Munich's Lenbachhaus has drawn art lovers with works by Kandinsky and Marc. Now, after a world-class renovation, modern architecture, high-tech and contemporary artworks are on the menu.
Next to the monumental Königsplatz in Munich stands a new building, a kind of golden scintillating Kabbalah, which is soon to lure devotees of art.
This new extension of the Lenbachhaus museum was built by the architect bureau Foster and Partners, known for buildings such as the London Gherkin, the new World Trade Center in New York, and the rebuilding of the Reichstag in Berlin.
While many Munich residents, not known to be great adherents of modern architecture, may be in aesthetic despair over the new addition to their city, others will delight in the novelties to be discovered both outside and inside the museum.
Art in a new light
Besides the reconstruction of main building and some other restorations, the Lenbachhaus will be the first museum in Germany to use LEDs (light-emitting diodes) so extensively.
This innovation will shed new light on the world's biggest collection of paintings from the expressionist group, Der Blaue Reiter (The Blue Rider). The paintings of Franz Marc, Wassily Kandinsky, Paul Klee, Gabriele Münter, and others are finally back on their native walls after touring the world during the last four years of renovation.
Works by the Blue Rider group put the Lenbachhaus on the map (museum pictured here prior to addition)
"This mixture of five different LED lights is more energy efficient, combinable with day light if necessary, and delivers an outstanding color rendering," said Christian Bölling from Osram, the company responsible for the new museum lighting.
The LED light, which can be adjusted via a tablet PC, is not only less harmful to the paintings than natural light, it can also flexibly enhance the light effects used in the artwork.
"With this technology you can subtly change the light irradiation whenever you want," added Bölling. "For instance, if the artist painted the painting in lamplight, we can imitate that. If the curator decides to show it in a different light the next day, we can change at the push of a button."
Osram and the artist Dietmar Tanterl had Wassily Kandinsky's words in their mind while they were developing this approach: "When I paint a piece of art in the morning, I have to look at it at noon again in order to see how the colors appear in midday light."
Revolutionary approach to art
Now one of Germany's leading art houses, the Lenbachhaus, former residence of the renowned portrait artist Franz von Lenbach (1836-1904), had ordinary beginnings, according to Christian Fuhrmeister from Munich's Zentralinstitut für Kunstgeschichte (Central Institute for Art History).
"Irrespective of the historical building and being a real artist house, it was the gift of the Blue Rider paintings by Gabriele Münter in 1957 that catapulted the Lenbachhaus out of nowhere into an entirely different league," he commented.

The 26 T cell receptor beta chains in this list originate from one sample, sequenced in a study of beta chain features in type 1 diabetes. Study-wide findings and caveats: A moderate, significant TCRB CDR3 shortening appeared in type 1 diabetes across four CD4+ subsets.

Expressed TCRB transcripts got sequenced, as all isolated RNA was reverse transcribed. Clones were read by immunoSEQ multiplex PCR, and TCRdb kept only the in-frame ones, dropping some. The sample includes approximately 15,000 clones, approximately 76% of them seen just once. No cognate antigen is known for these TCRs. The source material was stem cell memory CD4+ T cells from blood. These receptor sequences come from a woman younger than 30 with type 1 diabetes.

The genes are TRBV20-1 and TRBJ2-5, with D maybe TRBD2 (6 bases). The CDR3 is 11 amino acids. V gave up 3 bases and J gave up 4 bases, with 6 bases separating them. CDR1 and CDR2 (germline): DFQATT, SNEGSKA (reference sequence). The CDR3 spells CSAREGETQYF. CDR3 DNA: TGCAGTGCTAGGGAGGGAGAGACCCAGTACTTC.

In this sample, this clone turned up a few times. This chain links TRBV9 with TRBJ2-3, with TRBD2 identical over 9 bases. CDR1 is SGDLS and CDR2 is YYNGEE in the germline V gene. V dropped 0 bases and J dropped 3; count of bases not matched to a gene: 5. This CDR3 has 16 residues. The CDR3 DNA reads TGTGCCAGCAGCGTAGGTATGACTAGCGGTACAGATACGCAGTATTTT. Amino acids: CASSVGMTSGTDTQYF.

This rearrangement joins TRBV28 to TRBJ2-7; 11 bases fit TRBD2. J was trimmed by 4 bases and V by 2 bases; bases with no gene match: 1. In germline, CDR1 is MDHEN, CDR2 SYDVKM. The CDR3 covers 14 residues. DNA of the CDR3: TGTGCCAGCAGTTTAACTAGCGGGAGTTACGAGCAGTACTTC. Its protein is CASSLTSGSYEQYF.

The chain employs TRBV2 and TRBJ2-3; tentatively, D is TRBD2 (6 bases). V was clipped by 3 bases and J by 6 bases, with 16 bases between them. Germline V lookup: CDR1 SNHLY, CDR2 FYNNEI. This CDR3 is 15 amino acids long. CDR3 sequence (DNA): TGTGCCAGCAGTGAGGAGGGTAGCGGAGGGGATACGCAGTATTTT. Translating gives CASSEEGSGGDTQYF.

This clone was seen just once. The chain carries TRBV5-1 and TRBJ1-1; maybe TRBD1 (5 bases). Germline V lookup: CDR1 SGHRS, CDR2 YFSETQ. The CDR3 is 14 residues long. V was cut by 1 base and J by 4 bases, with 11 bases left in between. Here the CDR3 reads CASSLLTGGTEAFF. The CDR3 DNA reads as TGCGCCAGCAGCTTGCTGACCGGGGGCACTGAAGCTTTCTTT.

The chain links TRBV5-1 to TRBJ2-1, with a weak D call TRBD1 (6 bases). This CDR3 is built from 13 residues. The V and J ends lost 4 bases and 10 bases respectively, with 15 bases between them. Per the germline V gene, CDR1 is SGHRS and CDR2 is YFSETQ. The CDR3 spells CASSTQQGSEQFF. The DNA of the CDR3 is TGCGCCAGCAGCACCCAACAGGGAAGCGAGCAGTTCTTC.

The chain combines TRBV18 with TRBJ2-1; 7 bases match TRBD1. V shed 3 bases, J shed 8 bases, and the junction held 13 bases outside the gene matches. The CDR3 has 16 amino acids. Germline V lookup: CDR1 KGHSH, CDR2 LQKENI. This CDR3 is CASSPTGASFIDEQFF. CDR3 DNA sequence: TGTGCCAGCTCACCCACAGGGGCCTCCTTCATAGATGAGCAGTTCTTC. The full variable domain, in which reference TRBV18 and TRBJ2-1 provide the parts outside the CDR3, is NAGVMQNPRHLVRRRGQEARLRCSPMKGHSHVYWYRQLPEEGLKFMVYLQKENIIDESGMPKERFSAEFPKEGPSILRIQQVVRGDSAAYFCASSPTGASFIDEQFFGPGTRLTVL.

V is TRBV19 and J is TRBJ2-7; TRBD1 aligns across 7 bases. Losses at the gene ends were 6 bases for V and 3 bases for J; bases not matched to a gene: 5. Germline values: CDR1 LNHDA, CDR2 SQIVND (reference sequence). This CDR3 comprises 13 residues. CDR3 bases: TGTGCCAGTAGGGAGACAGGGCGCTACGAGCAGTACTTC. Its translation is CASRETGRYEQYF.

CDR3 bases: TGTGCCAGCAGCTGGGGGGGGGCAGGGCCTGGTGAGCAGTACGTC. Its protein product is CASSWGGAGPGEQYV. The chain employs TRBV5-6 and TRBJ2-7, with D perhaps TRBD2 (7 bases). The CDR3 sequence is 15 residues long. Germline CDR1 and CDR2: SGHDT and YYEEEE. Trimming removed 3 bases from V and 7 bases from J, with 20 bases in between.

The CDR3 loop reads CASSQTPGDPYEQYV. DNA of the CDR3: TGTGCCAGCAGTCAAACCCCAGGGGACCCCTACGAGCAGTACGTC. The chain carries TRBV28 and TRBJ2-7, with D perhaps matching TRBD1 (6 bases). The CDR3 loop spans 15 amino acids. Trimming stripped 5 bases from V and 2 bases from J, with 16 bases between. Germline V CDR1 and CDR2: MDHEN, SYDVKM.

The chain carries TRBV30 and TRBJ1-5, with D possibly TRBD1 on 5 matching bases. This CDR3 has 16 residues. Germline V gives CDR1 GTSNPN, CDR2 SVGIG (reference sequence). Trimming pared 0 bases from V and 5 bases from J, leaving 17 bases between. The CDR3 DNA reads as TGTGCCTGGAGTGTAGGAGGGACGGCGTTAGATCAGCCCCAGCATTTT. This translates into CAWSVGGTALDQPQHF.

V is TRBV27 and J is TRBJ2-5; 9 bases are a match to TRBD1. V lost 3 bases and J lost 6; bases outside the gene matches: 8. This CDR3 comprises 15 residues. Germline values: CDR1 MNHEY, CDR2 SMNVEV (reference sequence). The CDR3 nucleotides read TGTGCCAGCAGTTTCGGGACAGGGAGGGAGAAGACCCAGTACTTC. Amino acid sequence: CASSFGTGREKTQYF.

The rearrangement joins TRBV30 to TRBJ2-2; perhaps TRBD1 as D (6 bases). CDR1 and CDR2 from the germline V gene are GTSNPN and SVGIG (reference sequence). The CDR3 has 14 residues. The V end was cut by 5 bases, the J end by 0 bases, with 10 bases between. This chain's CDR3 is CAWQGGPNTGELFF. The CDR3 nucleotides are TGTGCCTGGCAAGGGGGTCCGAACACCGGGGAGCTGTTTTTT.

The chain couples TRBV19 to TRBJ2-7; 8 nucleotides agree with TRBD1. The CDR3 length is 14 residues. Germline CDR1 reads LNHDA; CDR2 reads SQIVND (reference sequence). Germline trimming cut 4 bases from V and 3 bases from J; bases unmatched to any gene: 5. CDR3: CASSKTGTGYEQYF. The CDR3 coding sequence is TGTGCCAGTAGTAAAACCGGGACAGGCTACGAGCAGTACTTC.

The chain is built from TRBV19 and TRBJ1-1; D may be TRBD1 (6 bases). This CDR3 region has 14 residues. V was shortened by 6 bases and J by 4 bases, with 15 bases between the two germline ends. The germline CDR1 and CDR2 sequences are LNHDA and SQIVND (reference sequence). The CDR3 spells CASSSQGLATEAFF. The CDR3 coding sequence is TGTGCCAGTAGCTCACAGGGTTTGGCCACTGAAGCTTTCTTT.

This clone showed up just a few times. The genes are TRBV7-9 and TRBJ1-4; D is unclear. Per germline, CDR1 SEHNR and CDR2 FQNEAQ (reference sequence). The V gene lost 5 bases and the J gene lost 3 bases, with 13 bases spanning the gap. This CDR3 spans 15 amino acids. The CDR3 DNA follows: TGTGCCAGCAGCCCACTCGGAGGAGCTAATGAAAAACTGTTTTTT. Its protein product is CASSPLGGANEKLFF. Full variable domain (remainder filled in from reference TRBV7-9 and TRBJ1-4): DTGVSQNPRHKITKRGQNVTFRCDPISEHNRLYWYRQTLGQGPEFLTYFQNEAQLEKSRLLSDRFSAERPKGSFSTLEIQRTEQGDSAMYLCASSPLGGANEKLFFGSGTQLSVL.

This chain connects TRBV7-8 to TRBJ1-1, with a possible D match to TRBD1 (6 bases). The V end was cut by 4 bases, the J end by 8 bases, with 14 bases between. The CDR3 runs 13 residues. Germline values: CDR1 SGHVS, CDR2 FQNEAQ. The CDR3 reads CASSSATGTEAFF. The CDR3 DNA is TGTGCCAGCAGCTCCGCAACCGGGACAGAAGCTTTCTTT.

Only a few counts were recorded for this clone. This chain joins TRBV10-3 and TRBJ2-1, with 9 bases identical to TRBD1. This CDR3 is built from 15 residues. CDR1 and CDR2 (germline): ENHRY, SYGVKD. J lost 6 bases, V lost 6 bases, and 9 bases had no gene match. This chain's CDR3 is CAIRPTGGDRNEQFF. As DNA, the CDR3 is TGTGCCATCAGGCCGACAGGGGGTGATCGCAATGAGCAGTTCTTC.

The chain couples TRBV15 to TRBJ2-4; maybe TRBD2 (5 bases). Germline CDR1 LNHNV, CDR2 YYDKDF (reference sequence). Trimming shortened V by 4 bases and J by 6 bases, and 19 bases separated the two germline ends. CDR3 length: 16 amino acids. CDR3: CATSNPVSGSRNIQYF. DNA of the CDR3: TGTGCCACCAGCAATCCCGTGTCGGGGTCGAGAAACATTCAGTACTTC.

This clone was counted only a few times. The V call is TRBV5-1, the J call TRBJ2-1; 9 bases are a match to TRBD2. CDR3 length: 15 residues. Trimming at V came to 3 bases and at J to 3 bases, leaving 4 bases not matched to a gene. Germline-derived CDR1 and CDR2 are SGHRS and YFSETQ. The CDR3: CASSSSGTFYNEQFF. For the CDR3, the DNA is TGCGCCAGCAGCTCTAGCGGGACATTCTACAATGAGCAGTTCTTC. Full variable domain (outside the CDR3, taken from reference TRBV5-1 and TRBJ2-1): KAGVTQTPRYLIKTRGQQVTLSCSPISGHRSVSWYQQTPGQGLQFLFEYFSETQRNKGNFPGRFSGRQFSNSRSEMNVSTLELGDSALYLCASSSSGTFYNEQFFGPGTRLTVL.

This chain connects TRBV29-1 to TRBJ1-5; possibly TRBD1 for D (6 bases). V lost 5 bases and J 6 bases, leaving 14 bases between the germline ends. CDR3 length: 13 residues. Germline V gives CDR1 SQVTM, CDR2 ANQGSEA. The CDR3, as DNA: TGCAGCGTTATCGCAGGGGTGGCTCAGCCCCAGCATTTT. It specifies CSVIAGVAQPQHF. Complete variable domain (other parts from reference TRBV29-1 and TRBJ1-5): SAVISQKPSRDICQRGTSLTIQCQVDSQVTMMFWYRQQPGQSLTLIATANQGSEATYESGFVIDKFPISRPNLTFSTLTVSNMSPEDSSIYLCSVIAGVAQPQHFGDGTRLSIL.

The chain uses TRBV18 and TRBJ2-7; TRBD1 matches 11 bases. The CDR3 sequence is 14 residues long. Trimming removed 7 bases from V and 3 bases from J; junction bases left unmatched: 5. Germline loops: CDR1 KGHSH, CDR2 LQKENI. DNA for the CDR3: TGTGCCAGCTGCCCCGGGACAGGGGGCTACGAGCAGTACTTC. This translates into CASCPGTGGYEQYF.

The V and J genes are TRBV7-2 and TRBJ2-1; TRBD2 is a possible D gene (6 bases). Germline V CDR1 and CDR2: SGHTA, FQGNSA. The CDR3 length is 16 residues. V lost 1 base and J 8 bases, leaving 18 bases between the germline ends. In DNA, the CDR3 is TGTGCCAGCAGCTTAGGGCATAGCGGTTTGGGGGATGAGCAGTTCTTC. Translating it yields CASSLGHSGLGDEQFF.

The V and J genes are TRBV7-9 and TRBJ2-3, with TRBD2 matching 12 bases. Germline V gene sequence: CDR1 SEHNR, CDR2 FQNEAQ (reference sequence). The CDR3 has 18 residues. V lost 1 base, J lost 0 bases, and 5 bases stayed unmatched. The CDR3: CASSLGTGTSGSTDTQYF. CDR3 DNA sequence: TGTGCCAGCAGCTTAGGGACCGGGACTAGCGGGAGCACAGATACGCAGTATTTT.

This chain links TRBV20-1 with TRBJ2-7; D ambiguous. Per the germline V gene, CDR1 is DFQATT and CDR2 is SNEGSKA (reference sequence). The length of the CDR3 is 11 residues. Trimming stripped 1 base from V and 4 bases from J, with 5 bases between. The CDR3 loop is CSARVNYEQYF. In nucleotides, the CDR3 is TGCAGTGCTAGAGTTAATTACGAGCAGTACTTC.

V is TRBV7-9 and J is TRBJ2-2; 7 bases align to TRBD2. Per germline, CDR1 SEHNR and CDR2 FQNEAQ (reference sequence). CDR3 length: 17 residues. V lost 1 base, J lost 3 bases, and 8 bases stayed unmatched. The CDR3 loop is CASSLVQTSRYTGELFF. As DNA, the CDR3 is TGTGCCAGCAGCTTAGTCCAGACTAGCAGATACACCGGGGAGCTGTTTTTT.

The Blue Rider was an important avant-garde movement and next to Die Brücke (The Bridge) the most eminent group of expressionistic art. Later they would be significant for the development of abstract art, Fuhrmeister explains.
"For them colors and lines were free and not bound to represent an object accurately," he pointed out. "This radical implementation of colors and lines against the photographic emulation of the external world was a drastic step against the dominating art of that time."
Moreover, Kandinsky, Klee, and the others believed that their art did not merely revolve around the plain surface, but around the soul and the subconscious.
Expect to see Beuys and Richter
The Blue Rider's thinking and artwork appealed neither to the people nor to the dominating conception of art of their time. Later, their paintings were even denounced by the National Socialists as "degenerate art."
The Lenbachhaus attempts to erect at least one other main pillar next to their Blue Rider flagship. After the acquisition of Joseph Beuys' "Zeige deine Wunden" (Show Your Wounds) in 1979, the museum recently received several of Beuys' sculptures and purchased another of his installations, "Vor dem Aufbruch aus Lager I" (Before the Departure from Camp One).
"Therefore, another focus of the collection has been created," said Claudia Weber, head of communications at the Lenbachhaus. "Further, our collection of artists after 1945 has been extended significantly."
Additional exhibitions, including Gerhard Richter's complete "ATLAS," are also in the works.
It seems that everything is new at the Lenbachhaus - even the director, Matthias Mühling, who will take office in 2014. Even if the new golden cube and its modern light scheme are not able to attract visitors, the expansion of its contemporary art collection is reason enough for a pilgrimage to the Lenbachhaus, Munich's little Mecca of art.